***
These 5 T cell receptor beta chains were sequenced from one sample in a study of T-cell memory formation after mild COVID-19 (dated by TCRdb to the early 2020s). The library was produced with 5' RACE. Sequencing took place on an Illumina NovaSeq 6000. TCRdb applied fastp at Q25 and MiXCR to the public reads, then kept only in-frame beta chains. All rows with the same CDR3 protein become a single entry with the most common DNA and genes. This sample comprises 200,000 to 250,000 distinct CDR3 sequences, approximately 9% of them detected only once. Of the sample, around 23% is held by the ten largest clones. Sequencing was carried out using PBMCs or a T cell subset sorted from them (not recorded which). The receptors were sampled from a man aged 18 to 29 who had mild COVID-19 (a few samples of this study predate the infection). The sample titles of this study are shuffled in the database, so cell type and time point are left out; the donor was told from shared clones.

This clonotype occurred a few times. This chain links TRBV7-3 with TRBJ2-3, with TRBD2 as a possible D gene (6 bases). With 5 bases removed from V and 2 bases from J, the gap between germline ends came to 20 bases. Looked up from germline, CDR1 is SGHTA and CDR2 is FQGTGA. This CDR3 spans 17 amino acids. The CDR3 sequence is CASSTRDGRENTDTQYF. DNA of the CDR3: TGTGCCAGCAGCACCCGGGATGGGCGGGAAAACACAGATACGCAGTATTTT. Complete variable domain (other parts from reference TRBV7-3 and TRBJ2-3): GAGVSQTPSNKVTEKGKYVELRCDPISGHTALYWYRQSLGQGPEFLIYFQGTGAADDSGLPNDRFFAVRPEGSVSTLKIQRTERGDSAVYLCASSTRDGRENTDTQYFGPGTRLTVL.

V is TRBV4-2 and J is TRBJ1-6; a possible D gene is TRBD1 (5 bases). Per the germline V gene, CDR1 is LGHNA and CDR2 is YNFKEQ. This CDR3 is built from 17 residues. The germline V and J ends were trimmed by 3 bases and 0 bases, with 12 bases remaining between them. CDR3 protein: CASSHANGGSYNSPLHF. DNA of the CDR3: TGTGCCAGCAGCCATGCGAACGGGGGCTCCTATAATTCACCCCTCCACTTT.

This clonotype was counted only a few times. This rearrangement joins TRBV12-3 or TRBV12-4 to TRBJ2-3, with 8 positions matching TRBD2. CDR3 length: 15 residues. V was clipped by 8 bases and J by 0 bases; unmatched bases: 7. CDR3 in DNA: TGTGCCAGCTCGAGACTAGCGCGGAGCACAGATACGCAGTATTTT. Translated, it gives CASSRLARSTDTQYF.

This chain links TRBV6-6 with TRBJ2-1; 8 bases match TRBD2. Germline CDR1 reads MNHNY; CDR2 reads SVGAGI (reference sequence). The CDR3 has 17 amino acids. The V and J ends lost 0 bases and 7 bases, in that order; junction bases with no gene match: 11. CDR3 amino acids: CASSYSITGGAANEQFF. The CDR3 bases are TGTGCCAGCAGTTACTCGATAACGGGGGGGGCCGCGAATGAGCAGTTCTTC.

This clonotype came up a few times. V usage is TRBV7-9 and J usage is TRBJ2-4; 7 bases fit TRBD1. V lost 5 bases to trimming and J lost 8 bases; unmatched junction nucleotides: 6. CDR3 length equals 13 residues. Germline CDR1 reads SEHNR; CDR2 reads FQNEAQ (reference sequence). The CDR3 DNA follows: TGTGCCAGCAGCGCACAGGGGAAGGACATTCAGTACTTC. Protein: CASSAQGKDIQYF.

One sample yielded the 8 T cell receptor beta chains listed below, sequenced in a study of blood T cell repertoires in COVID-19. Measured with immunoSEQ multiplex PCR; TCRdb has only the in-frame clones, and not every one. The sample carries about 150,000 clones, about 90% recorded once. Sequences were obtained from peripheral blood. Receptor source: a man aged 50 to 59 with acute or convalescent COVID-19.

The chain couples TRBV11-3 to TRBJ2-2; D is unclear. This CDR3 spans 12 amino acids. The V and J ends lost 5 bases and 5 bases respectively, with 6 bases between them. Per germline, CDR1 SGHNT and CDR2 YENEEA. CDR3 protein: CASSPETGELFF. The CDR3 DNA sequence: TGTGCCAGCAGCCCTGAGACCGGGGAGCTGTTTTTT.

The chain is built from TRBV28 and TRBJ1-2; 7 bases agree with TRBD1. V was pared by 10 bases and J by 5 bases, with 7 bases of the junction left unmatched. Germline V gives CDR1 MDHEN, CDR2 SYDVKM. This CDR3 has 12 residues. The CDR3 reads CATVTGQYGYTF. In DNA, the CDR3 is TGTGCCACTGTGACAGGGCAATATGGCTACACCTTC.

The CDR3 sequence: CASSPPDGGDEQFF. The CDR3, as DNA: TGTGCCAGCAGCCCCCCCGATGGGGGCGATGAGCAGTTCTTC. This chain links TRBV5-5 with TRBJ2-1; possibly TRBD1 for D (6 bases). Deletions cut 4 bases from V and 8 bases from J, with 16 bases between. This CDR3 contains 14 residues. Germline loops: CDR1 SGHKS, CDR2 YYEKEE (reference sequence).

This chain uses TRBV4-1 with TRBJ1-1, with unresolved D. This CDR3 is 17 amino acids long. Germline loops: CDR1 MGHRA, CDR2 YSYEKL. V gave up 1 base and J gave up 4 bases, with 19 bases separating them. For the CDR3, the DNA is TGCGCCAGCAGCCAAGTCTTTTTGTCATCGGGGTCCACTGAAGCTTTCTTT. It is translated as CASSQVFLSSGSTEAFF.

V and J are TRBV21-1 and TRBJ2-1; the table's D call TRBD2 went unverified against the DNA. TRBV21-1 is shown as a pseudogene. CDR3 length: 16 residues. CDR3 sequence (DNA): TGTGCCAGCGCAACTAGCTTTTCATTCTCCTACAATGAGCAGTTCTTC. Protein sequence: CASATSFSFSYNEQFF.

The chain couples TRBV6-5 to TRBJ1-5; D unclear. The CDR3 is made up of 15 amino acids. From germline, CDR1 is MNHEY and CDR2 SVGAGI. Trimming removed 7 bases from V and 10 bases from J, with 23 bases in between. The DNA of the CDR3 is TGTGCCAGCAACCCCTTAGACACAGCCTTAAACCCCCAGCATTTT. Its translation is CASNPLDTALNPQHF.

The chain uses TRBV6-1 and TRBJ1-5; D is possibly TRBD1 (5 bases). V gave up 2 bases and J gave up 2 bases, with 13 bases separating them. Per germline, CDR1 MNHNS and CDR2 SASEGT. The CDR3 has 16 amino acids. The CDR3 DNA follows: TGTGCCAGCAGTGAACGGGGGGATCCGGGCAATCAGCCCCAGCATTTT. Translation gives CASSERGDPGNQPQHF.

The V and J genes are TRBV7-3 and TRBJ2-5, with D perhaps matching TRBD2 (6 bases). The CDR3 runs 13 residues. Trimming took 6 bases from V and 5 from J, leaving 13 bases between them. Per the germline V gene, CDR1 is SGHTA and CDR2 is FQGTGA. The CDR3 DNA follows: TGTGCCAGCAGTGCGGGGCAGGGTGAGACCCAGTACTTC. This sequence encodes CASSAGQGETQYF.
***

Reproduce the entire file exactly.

These 5 T cell receptor beta chains were sequenced from one sample in a study of T-cell memory formation after mild COVID-19 (dated by TCRdb to the early 2020s). The library was produced with 5' RACE. Sequencing took place on an Illumina NovaSeq 6000. TCRdb applied fastp at Q25 and MiXCR to the public reads, then kept only in-frame beta chains. All rows with the same CDR3 protein become a single entry with the most common DNA and genes. This sample comprises 200,000 to 250,000 distinct CDR3 sequences, approximately 9% of them detected only once. Of the sample, around 23% is held by the ten largest clones. Sequencing was carried out using PBMCs or a T cell subset sorted from them (not recorded which). The receptors were sampled from a man aged 18 to 29 who had mild COVID-19 (a few samples of this study predate the infection). The sample titles of this study are shuffled in the database, so cell type and time point are left out; the donor was told from shared clones.

This clonotype occurred a few times. This chain links TRBV7-3 with TRBJ2-3, with TRBD2 as a possible D gene (6 bases). With 5 bases removed from V and 2 bases from J, the gap between germline ends came to 20 bases. Looked up from germline, CDR1 is SGHTA and CDR2 is FQGTGA. This CDR3 spans 17 amino acids. The CDR3 sequence is CASSTRDGRENTDTQYF. DNA of the CDR3: TGTGCCAGCAGCACCCGGGATGGGCGGGAAAACACAGATACGCAGTATTTT. Complete variable domain (other parts from reference TRBV7-3 and TRBJ2-3): GAGVSQTPSNKVTEKGKYVELRCDPISGHTALYWYRQSLGQGPEFLIYFQGTGAADDSGLPNDRFFAVRPEGSVSTLKIQRTERGDSAVYLCASSTRDGRENTDTQYFGPGTRLTVL.

V is TRBV4-2 and J is TRBJ1-6; a possible D gene is TRBD1 (5 bases). Per the germline V gene, CDR1 is LGHNA and CDR2 is YNFKEQ. This CDR3 is built from 17 residues. The germline V and J ends were trimmed by 3 bases and 0 bases, with 12 bases remaining between them. CDR3 protein: CASSHANGGSYNSPLHF. DNA of the CDR3: TGTGCCAGCAGCCATGCGAACGGGGGCTCCTATAATTCACCCCTCCACTTT.

This clonotype was counted only a few times. This rearrangement joins TRBV12-3 or TRBV12-4 to TRBJ2-3, with 8 positions matching TRBD2. CDR3 length: 15 residues. V was clipped by 8 bases and J by 0 bases; unmatched bases: 7. CDR3 in DNA: TGTGCCAGCTCGAGACTAGCGCGGAGCACAGATACGCAGTATTTT. Translated, it gives CASSRLARSTDTQYF.

This chain links TRBV6-6 with TRBJ2-1; 8 bases match TRBD2. Germline CDR1 reads MNHNY; CDR2 reads SVGAGI (reference sequence). The CDR3 has 17 amino acids. The V and J ends lost 0 bases and 7 bases, in that order; junction bases with no gene match: 11. CDR3 amino acids: CASSYSITGGAANEQFF. The CDR3 bases are TGTGCCAGCAGTTACTCGATAACGGGGGGGGCCGCGAATGAGCAGTTCTTC.

This clonotype came up a few times. V usage is TRBV7-9 and J usage is TRBJ2-4; 7 bases fit TRBD1. V lost 5 bases to trimming and J lost 8 bases; unmatched junction nucleotides: 6. CDR3 length equals 13 residues. Germline CDR1 reads SEHNR; CDR2 reads FQNEAQ (reference sequence). The CDR3 DNA follows: TGTGCCAGCAGCGCACAGGGGAAGGACATTCAGTACTTC. Protein: CASSAQGKDIQYF.

One sample yielded the 8 T cell receptor beta chains listed below, sequenced in a study of blood T cell repertoires in COVID-19. Measured with immunoSEQ multiplex PCR; TCRdb has only the in-frame clones, and not every one. The sample carries about 150,000 clones, about 90% recorded once. Sequences were obtained from peripheral blood. Receptor source: a man aged 50 to 59 with acute or convalescent COVID-19.

The chain couples TRBV11-3 to TRBJ2-2; D is unclear. This CDR3 spans 12 amino acids. The V and J ends lost 5 bases and 5 bases respectively, with 6 bases between them. Per germline, CDR1 SGHNT and CDR2 YENEEA. CDR3 protein: CASSPETGELFF. The CDR3 DNA sequence: TGTGCCAGCAGCCCTGAGACCGGGGAGCTGTTTTTT.

The chain is built from TRBV28 and TRBJ1-2; 7 bases agree with TRBD1. V was pared by 10 bases and J by 5 bases, with 7 bases of the junction left unmatched. Germline V gives CDR1 MDHEN, CDR2 SYDVKM. This CDR3 has 12 residues. The CDR3 reads CATVTGQYGYTF. In DNA, the CDR3 is TGTGCCACTGTGACAGGGCAATATGGCTACACCTTC.

The CDR3 sequence: CASSPPDGGDEQFF. The CDR3, as DNA: TGTGCCAGCAGCCCCCCCGATGGGGGCGATGAGCAGTTCTTC. This chain links TRBV5-5 with TRBJ2-1; possibly TRBD1 for D (6 bases). Deletions cut 4 bases from V and 8 bases from J, with 16 bases between. This CDR3 contains 14 residues. Germline loops: CDR1 SGHKS, CDR2 YYEKEE (reference sequence).

This chain uses TRBV4-1 with TRBJ1-1, with unresolved D. This CDR3 is 17 amino acids long. Germline loops: CDR1 MGHRA, CDR2 YSYEKL. V gave up 1 base and J gave up 4 bases, with 19 bases separating them. For the CDR3, the DNA is TGCGCCAGCAGCCAAGTCTTTTTGTCATCGGGGTCCACTGAAGCTTTCTTT. It is translated as CASSQVFLSSGSTEAFF.

V and J are TRBV21-1 and TRBJ2-1; the table's D call TRBD2 went unverified against the DNA. TRBV21-1 is shown as a pseudogene. CDR3 length: 16 residues. CDR3 sequence (DNA): TGTGCCAGCGCAACTAGCTTTTCATTCTCCTACAATGAGCAGTTCTTC. Protein sequence: CASATSFSFSYNEQFF.

The chain couples TRBV6-5 to TRBJ1-5; D unclear. The CDR3 is made up of 15 amino acids. From germline, CDR1 is MNHEY and CDR2 SVGAGI. Trimming removed 7 bases from V and 10 bases from J, with 23 bases in between. The DNA of the CDR3 is TGTGCCAGCAACCCCTTAGACACAGCCTTAAACCCCCAGCATTTT. Its translation is CASNPLDTALNPQHF.

The chain uses TRBV6-1 and TRBJ1-5; D is possibly TRBD1 (5 bases). V gave up 2 bases and J gave up 2 bases, with 13 bases separating them. Per germline, CDR1 MNHNS and CDR2 SASEGT. The CDR3 has 16 amino acids. The CDR3 DNA follows: TGTGCCAGCAGTGAACGGGGGGATCCGGGCAATCAGCCCCAGCATTTT. Translation gives CASSERGDPGNQPQHF.

The V and J genes are TRBV7-3 and TRBJ2-5, with D perhaps matching TRBD2 (6 bases). The CDR3 runs 13 residues. Trimming took 6 bases from V and 5 from J, leaving 13 bases between them. Per the germline V gene, CDR1 is SGHTA and CDR2 is FQGTGA. The CDR3 DNA follows: TGTGCCAGCAGTGCGGGGCAGGGTGAGACCCAGTACTTC. This sequence encodes CASSAGQGETQYF.